Randomised trial will compare Nevo to Xience

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Cordis announced on 16 March 2009 plans to launch a global, head-to-head, randomised clinical trial called NEVO II which will compare the Nevo Sirolimus-eluting Coronary Stent to the Xience V Everolimus-eluting Coronary Stent (Abbott). Cordis and Conor Medsystems, LCC are sponsors of the study.

Nevo is the first and only drug-eluting stent utilising a unique reservoir (RES) technology, which Cordis acquired from Conor Medsystems, LLC in 2007, and incorporates hundreds of small reservoirs, each acting as a depot into which drug-polymer compositions are loaded. This design allows drug delivery from a stent with a surface that is 75% bare metal upon insertion and becomes fully bare metal following drug delivery and polymer bioresorption in approximately three months.


Nevo contains the same drug, Sirolimus, as the Cypher, also from Cordis. The data supporting the safety and efficacy of sirolimus in coronary applications is now available out to six years, and this body of clinical evidence is completely unmatched by any other anti-restenotic stent coating.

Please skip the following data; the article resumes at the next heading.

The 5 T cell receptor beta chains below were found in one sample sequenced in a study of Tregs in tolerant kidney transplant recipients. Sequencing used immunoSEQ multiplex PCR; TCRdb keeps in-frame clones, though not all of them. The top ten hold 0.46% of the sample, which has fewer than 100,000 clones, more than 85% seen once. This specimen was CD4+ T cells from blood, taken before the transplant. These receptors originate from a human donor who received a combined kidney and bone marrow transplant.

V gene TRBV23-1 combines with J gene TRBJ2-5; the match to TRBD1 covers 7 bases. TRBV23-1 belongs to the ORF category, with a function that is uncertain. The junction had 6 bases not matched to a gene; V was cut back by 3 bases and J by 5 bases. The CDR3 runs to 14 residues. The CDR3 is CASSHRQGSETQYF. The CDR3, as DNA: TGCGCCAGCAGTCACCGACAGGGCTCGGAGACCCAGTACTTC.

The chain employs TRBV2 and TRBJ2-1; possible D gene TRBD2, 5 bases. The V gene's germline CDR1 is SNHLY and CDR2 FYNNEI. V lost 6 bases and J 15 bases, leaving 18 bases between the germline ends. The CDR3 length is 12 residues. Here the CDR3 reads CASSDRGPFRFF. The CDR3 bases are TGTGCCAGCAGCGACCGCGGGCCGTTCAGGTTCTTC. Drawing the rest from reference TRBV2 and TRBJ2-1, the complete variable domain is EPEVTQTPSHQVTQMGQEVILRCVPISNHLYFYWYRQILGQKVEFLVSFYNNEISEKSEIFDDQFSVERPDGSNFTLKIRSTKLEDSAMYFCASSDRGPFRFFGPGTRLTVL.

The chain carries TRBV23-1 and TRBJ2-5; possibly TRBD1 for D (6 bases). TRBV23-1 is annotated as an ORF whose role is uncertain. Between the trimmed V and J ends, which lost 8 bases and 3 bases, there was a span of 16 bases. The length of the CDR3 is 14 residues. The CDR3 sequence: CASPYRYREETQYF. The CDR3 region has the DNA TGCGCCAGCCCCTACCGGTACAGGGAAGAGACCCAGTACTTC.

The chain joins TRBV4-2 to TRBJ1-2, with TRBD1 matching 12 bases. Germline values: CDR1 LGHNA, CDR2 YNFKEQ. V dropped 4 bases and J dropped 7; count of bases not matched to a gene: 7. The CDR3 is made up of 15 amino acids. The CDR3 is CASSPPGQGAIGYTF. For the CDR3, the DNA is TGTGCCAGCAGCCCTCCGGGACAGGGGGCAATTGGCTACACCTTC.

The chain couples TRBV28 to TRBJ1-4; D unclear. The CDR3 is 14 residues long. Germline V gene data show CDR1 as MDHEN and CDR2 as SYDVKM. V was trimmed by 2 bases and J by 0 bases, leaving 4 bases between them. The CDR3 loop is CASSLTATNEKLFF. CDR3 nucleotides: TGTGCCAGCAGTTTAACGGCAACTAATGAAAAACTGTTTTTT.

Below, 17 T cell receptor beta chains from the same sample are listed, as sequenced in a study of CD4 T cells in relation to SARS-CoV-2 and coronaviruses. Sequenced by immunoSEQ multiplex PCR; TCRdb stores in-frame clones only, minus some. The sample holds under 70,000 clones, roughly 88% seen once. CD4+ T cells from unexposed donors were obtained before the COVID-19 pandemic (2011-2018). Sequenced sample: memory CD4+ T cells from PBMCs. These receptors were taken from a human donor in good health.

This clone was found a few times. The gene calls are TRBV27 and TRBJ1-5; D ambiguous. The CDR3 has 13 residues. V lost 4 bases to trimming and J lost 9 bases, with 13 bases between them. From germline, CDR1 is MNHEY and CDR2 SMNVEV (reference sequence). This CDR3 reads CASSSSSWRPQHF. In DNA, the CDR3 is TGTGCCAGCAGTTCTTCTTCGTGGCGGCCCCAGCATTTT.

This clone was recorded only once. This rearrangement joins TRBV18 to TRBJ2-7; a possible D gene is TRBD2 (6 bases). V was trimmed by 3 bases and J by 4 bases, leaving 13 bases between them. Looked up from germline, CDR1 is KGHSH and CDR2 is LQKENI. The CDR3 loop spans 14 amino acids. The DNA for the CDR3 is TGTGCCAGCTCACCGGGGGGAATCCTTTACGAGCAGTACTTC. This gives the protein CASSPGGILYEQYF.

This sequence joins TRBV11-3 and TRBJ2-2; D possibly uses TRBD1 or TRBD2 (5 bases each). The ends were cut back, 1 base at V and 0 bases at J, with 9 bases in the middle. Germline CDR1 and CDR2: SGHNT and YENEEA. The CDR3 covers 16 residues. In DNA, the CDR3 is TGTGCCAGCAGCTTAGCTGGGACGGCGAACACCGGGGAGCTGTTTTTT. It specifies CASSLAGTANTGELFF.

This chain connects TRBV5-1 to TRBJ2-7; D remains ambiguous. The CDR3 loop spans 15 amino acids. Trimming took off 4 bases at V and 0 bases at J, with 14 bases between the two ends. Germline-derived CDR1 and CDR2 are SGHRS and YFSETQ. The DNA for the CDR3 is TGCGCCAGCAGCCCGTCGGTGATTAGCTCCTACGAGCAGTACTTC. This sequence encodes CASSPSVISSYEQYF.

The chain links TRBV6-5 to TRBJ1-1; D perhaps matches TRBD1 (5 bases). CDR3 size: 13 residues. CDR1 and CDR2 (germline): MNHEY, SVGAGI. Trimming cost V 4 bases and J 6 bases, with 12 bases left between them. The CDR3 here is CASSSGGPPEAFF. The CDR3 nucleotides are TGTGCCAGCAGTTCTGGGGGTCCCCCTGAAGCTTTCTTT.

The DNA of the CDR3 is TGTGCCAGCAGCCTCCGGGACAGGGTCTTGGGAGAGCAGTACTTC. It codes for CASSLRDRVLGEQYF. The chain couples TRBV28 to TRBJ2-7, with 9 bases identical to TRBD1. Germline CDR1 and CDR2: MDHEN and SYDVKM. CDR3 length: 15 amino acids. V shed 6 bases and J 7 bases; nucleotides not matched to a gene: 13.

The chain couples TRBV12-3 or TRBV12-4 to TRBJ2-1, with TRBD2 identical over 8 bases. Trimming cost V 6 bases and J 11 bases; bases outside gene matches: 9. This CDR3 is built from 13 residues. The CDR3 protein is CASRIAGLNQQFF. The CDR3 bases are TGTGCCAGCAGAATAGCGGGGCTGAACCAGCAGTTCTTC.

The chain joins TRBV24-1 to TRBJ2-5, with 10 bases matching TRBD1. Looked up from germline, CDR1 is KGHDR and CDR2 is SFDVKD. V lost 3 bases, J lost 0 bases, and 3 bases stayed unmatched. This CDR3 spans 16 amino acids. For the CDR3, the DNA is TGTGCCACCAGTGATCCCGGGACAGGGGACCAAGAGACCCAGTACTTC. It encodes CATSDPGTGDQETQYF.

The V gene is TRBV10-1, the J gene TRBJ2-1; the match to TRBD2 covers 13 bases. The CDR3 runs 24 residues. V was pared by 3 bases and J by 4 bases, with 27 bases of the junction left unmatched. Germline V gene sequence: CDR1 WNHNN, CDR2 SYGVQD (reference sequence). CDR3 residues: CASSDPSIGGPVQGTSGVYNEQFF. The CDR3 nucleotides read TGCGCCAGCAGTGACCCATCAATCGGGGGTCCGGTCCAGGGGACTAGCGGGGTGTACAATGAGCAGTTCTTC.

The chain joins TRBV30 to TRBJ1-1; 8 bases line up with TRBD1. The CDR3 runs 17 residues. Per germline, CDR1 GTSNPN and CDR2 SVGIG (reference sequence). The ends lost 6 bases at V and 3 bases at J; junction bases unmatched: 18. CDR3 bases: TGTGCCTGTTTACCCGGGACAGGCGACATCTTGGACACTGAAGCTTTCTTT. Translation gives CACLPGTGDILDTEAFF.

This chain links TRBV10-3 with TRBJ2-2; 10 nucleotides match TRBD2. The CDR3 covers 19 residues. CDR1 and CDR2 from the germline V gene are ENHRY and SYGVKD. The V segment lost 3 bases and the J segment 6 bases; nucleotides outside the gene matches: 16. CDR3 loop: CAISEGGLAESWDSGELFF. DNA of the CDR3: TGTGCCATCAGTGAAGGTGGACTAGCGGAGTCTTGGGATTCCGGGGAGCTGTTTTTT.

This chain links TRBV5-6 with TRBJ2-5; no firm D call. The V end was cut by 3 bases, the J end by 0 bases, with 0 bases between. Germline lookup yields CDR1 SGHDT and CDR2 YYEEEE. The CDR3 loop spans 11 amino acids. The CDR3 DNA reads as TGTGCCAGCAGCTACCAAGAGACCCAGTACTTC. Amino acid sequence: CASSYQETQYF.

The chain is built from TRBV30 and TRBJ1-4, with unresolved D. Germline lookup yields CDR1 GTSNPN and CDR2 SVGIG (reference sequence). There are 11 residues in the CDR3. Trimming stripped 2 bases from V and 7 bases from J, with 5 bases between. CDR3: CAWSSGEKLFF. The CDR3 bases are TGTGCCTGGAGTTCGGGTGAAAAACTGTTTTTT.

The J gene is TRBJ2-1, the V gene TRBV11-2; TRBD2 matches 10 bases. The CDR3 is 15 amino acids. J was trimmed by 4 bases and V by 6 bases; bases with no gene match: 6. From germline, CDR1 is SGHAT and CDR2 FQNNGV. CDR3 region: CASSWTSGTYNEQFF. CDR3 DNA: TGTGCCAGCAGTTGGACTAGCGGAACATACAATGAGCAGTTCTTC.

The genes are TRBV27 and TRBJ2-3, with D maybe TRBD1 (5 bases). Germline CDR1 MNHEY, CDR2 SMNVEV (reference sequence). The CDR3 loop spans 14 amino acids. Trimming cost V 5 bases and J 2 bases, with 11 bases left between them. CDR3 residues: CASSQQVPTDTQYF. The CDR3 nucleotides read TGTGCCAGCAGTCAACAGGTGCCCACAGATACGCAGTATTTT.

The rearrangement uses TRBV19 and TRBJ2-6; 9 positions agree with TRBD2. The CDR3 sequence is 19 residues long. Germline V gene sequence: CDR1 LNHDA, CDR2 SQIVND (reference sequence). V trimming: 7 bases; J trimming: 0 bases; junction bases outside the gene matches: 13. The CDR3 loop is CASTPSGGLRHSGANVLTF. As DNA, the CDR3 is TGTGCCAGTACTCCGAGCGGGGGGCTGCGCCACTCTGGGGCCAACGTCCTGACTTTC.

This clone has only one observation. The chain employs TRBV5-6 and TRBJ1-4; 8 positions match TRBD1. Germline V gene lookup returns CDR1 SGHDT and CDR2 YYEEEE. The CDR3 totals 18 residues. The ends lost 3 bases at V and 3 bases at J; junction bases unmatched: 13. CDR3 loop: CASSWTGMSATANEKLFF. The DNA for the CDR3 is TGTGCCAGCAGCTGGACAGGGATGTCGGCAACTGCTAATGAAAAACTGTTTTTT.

NEVO II will be a global, randomised, non-inferiority trial of approximately 2,000 patients with coronary artery disease. Results from this trial will provide long-term data in support of a pre-market application with the FDA. The company plans to meet with regulatory authorities soon to finalise the design for this trial.


In the USA, NEVO III will serve as the pivotal trial for a pre-market application submission to the FDA. NEVO III is designed as a non-randomised, single-arm trial evaluating clinical outcomes in approximately 1,000 patients.


The six-month trial results from NEVO RES I will be presented at the EuroPCR conference in Barcelona, Spain in May. This randomised trial compares Nevo to the Taxus Stent and involves 394 patients. Results from this trial will support a design dossier submission for CE mark.


The previously announced NEVO RES II trial, a non-randomised, single-arm registry of approximately 1,000 patients, has been canceled. The company will complete the protocol-defined follow-up for patients enrolled in this trial to date.


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